For decades, less mercury has been falling out of our skies and into our oceans. That's because coal-fired utilities, waste incinerators, mercury dumping and commercial products contaminated with mercury have all been declining in North America and Europe since the 1970s. The result was that, in general, marine life carried less of the toxic metal in their bodies year after year.
But now that trend might be reversing, according to a new study published in the journal Nature. The work suggests that warming seawater temperatures and changing ocean conditions might be causing toxic mercury concentrations to rise in many fish species including Atlantic bluefin tuna, cod and spiny dogfish.
“It’s a great and important piece of work,” says biologist Celia Chen, director of the Toxic Metals Superfund Research Program at Dartmouth University, who did not work on the study. “The takeaway is even if we don’t reduce [mercury emissions], we are going to be ingesting more mercury in the future if we look at just temperature alone.”
To conduct the study, researchers built a computer simulation that mimics the different fish species. “It’s a virtual fish,” says Amina Schartup, an environmental health scientist at Harvard University and the Scripps Institute of Oceanography and lead author on the study.
The simulation models how different fish grow, their behavior in different ocean temperatures, and what they eat based on their environment. “We laid on top of that how mercury is accumulating in each fish as they grow and eat the mercury from their prey at the same time,” Schartup says. “It’s all mathematical. It’s kind of fun.”
Then, the researchers started changing the seawater temperature in the model, and Schartup’s virtual fish began displaying much higher concentrations of mercury in their bodies. “That’s how we realized, wait a second, temperature has a pretty large impact on mercury levels in fish,” Schartup says. “When you warm them up, they eat more.”
As the virtual fish ate more, they also ingested more mercury. “But they don’t grow fast enough to make up for the additional mercury they are consuming,” Schartup says.
It’s a subtle increase, she says, but it quickly adds up across the food web to predatory fish like tuna. For every 1 degree Celsius in warming, the model suggested cod would see toxic mercury concentrations rise by 30%, and dogfish would see an increase of 70%, if only temperature is taken into account, Schartup says.
By 2030, the model suggested rising temperatures could cause mercury concentrations to rise 30% in Atlantic bluefin tuna, practically reversing the drop in toxic mercury in this fish over the last 30 years. When the team sampled Atlantic bluefin tuna in 2017, they found the average toxic mercury concentration was 809 micrograms of mercury per kilogram of tissue. The Environmental Protection Agency recommends that people avoid eating fish containing over 460 micrograms of mercury per kilogram of tissue.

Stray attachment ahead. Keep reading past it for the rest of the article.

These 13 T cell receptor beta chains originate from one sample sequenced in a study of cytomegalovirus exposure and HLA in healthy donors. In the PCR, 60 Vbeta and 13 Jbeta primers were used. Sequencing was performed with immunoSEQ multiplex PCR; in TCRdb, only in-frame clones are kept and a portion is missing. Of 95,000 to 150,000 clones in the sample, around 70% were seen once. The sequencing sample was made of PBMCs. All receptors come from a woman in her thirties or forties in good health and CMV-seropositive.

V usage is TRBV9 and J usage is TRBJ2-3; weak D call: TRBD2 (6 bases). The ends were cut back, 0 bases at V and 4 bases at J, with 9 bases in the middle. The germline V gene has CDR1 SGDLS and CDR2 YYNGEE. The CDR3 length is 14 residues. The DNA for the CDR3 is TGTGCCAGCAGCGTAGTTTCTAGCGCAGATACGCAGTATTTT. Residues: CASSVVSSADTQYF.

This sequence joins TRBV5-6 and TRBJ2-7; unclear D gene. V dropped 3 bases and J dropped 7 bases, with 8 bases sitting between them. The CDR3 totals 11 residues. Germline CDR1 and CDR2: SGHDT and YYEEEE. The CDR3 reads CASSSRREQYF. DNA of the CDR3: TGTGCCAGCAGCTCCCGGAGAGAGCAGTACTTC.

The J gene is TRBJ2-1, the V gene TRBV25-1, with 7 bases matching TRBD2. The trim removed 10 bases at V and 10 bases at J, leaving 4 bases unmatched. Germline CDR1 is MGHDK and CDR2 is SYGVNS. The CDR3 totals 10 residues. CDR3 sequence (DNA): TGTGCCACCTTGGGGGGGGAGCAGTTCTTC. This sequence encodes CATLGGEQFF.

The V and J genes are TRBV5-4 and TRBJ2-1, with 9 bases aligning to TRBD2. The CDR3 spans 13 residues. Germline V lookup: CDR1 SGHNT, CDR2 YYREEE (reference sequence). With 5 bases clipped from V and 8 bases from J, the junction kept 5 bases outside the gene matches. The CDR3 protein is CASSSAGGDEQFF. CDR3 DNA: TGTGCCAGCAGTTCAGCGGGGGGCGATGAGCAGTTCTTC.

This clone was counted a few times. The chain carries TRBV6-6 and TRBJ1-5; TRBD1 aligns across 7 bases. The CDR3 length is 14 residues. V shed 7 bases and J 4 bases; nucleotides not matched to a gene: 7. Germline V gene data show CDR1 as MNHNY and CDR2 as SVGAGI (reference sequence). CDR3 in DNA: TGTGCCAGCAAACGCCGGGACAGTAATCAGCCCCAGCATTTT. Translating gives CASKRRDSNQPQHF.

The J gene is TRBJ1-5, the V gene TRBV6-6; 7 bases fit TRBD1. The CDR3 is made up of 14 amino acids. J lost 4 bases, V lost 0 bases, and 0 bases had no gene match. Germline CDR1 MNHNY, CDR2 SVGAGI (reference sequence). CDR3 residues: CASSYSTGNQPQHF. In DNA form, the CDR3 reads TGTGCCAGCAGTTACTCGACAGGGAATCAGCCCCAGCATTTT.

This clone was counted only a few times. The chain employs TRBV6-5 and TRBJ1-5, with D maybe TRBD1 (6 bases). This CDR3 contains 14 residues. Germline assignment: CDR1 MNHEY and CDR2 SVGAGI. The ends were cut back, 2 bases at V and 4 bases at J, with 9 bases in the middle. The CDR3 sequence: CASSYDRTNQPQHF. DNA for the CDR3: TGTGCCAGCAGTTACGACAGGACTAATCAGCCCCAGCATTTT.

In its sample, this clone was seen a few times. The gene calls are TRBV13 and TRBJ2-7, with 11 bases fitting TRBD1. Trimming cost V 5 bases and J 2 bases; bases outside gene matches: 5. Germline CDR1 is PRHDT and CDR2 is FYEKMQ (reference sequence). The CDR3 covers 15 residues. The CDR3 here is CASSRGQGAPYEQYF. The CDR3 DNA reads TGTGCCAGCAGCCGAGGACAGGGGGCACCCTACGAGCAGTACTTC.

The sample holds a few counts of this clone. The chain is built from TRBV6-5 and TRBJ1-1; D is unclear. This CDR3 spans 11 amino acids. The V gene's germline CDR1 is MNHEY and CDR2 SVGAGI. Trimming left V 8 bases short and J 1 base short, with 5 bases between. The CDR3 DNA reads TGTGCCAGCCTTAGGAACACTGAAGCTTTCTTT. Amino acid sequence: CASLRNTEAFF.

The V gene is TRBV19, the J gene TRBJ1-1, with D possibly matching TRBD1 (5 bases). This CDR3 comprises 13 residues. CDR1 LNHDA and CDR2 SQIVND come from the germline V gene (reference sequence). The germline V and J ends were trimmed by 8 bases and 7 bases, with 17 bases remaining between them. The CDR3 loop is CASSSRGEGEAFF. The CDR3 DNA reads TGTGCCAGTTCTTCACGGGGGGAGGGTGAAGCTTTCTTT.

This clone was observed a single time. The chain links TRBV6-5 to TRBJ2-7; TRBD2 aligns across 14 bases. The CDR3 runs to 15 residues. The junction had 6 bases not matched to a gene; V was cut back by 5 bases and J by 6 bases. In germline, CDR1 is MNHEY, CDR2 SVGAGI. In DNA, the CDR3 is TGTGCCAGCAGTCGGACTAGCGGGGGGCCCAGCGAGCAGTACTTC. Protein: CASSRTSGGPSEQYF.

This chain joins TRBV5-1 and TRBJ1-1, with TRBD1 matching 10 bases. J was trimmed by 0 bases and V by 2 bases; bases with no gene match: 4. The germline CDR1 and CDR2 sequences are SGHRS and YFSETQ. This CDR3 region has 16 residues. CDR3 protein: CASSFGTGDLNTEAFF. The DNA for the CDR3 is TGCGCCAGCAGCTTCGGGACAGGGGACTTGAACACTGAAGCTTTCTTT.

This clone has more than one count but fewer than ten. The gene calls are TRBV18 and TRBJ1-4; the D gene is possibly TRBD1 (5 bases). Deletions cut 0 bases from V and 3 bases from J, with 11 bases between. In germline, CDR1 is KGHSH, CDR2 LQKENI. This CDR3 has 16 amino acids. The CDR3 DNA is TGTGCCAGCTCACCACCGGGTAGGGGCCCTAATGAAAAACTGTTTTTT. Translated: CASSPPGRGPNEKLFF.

Cod contain far less mercury than bluefin tuna, which are a vulnerable species. On average, cod contain 110 micrograms of mercury per kilogram of tissue and are considered a "best choice" for fish consumption by the EPA.
The study looked exclusively at cod, dogfish and Atlantic bluefin tuna, but any fish would react similarly to ocean warming, says John Reinfelder, an environmental scientist at Rutgers University who was not involved in the study. “In theory,” he says, “this is potentially very profound considering the climate change we are experiencing.”
Reinfelder cautions that only future observations can confirm if the simulation's predictions are correct. "We'll have to wait and see," he says. "But the finding needs to be taken very seriously."
There are some things that the model – and ocean science in general – still have not addressed, Reinfelder adds. For one, ocean bacteria both convert mercury from human sources into methylmercury, the element’s toxic form, and degrade that toxic mercury into safer forms. Global warming might increase the rate at which bacteria create methylmercury from inorganic mercury, but it might also increase the rate bacteria break down toxic mercury. “We don’t fully understand that balance,” he says.
It’s also unclear how shifts in what fish are eating might change mercury levels for many species in the future, Reinfelder says. Schartup’s model showed that the availability of herring, a favorite meal for cod and dogfish, also affected their mercury levels.
After the collapse of the Atlantic herring population after the 1970s, dogfish switched to eating squid and cephalopods, which are higher in mercury, while cod began eating smaller fish that were lower in mercury. When the herring population recovered, those effects bounced back.
The results don't mean that people should not eat fish, but it may mean that consumers will have to be more careful in the future, Reinfelder says. Mercury is toxic to the human nervous system and can damage the development of fetuses and very young children.
“Fish is still good. It’s a very healthy food,” he says. “But this raises the specter that maybe the low mercury fish won’t be so low. Fish on low-moderate mercury could shift up a notch to a ‘restrict your diet’ list or ‘do not eat’ list. That would be bad for many reasons.”
That scenario could become even more likely if mercury rules relax in the United States, according to Chen, the toxic metals expert from Dartmouth. In recent years, mercury emissions have remained relatively stable, as coal-fired utilities have declined in North America and Europe but increased in Asia. But, she says, recent proposals from the Trump administration may weaken U.S. regulations on mercury. If passed, that could lead to more mercury in the environment.
“If we don’t reduce mercury emissions," Chen says, "we are going to end up having more mercury in our fish.”
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